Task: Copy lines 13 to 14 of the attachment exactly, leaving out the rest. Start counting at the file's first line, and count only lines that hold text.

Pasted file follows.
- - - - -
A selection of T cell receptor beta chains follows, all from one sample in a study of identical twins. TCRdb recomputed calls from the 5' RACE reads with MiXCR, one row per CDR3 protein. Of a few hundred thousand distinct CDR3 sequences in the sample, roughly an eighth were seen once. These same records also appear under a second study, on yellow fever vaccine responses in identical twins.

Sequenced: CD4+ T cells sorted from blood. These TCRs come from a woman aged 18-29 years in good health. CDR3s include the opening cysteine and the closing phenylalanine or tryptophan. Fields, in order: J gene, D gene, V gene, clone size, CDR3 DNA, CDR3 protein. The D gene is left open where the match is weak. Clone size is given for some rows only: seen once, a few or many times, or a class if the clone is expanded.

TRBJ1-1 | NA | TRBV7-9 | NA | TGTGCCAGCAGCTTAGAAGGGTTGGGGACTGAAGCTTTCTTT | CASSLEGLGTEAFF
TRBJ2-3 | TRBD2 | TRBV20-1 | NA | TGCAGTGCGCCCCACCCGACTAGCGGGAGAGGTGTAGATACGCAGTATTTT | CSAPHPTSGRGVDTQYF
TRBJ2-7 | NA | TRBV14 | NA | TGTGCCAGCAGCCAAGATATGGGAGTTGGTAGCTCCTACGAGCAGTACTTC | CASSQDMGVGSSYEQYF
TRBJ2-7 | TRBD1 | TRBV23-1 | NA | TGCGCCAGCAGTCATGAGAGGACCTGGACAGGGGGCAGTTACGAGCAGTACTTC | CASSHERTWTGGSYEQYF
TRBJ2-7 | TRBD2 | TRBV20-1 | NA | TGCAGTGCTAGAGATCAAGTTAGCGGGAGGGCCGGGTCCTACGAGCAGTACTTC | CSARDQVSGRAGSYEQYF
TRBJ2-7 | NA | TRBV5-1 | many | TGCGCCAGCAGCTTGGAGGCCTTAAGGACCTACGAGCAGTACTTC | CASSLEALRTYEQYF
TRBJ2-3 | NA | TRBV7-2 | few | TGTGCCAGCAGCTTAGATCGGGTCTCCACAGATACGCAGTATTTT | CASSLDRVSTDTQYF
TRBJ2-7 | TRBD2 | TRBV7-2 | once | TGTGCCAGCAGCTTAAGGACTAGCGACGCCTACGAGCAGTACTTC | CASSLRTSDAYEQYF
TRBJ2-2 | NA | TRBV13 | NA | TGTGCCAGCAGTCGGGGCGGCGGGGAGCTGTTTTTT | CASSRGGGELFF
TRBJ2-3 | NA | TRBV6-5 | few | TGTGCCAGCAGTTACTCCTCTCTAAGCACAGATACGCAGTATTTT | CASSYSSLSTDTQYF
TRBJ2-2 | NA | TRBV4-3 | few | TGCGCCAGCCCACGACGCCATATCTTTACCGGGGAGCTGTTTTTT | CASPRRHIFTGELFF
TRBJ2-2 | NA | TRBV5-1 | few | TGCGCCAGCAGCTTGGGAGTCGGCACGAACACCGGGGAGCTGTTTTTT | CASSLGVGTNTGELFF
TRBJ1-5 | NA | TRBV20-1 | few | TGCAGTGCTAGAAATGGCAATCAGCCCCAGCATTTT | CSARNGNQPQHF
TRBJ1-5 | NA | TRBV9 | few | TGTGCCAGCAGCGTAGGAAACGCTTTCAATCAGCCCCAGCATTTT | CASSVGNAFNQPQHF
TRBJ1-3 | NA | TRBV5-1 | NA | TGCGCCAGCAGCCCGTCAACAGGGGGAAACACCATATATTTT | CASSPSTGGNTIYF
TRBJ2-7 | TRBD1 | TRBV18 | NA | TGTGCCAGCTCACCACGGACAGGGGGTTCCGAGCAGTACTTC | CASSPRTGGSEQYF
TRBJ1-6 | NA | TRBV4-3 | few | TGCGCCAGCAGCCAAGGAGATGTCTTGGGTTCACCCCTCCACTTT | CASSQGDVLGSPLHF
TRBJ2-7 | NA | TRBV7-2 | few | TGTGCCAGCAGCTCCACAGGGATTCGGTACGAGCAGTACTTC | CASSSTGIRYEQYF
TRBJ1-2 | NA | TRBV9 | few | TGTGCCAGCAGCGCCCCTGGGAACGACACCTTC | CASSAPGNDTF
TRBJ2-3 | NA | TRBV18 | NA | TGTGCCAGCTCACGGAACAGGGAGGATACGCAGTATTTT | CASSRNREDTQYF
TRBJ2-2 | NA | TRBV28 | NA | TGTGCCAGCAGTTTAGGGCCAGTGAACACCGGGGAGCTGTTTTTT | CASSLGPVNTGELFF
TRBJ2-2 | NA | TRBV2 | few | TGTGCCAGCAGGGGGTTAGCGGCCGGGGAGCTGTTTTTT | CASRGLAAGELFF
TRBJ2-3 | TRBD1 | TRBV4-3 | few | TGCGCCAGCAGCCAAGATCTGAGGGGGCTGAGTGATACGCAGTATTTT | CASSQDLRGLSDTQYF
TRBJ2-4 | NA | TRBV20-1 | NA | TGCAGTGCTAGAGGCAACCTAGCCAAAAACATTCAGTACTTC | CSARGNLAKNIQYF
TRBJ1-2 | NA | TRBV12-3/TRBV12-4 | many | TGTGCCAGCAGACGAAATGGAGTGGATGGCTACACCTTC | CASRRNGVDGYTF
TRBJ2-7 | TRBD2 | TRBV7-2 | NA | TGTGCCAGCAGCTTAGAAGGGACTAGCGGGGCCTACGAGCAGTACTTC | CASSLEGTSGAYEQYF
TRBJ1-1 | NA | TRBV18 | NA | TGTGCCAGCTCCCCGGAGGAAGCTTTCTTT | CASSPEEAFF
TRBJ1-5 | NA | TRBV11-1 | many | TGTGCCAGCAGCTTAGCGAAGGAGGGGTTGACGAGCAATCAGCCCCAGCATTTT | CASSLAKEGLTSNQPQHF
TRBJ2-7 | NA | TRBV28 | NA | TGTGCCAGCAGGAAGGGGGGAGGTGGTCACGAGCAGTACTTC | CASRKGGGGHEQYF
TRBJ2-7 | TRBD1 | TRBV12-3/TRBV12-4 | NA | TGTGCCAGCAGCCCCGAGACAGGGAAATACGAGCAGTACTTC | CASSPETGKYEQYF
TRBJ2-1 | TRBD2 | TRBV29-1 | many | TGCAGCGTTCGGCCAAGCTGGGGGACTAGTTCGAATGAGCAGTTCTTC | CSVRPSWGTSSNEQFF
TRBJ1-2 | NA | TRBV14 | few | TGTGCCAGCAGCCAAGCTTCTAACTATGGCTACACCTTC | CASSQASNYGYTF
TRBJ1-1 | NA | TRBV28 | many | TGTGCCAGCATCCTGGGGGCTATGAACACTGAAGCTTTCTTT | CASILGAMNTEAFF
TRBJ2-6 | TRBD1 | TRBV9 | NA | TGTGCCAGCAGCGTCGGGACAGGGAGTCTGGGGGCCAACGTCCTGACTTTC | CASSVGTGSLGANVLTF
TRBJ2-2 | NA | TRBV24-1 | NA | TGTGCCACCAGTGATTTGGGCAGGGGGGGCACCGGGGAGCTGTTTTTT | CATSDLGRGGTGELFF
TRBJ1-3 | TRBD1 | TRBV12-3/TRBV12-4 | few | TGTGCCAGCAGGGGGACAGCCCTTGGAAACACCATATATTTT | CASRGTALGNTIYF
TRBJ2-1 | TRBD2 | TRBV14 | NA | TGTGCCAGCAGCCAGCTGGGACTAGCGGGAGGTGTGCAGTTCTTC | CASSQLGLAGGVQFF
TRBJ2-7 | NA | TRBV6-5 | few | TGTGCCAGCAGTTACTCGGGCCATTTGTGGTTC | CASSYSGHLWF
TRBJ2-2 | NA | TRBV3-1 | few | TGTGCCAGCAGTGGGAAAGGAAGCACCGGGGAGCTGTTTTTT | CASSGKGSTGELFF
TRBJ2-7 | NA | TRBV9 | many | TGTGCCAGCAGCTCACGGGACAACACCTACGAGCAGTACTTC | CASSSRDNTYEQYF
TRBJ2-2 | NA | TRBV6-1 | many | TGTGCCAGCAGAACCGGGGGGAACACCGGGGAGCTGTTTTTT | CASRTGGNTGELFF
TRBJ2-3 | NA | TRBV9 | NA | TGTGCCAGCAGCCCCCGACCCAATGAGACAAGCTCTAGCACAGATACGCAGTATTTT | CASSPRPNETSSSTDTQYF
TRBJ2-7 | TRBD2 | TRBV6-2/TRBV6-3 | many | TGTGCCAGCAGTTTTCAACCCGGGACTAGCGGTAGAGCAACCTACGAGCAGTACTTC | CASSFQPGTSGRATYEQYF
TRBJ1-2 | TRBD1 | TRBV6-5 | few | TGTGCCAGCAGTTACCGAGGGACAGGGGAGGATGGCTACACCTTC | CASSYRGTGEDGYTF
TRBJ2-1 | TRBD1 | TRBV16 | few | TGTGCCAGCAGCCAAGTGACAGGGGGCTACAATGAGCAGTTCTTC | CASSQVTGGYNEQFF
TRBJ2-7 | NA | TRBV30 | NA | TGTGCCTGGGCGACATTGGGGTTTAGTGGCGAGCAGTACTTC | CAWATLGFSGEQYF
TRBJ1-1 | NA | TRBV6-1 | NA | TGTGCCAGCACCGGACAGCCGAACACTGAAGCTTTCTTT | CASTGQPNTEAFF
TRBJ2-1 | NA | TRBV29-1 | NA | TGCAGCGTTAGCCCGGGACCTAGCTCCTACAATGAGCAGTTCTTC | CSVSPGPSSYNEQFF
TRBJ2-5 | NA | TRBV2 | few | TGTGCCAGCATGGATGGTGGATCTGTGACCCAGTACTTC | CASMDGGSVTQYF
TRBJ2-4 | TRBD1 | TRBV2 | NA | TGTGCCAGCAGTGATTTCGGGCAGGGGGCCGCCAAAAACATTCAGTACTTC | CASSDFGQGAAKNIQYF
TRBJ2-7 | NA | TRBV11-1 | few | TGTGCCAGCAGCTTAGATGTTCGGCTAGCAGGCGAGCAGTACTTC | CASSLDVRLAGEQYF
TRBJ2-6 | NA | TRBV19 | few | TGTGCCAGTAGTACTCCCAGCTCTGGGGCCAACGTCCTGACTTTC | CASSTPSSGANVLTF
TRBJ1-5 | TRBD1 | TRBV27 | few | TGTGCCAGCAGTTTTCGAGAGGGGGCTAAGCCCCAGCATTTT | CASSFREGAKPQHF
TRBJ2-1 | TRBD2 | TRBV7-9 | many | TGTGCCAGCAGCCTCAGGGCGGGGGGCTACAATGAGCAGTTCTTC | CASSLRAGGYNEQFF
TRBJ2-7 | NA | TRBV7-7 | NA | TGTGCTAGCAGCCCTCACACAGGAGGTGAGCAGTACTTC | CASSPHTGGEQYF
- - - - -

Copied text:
TRBJ2-2 | NA | TRBV4-3 | few | TGCGCCAGCCCACGACGCCATATCTTTACCGGGGAGCTGTTTTTT | CASPRRHIFTGELFF
TRBJ2-2 | NA | TRBV5-1 | few | TGCGCCAGCAGCTTGGGAGTCGGCACGAACACCGGGGAGCTGTTTTTT | CASSLGVGTNTGELFF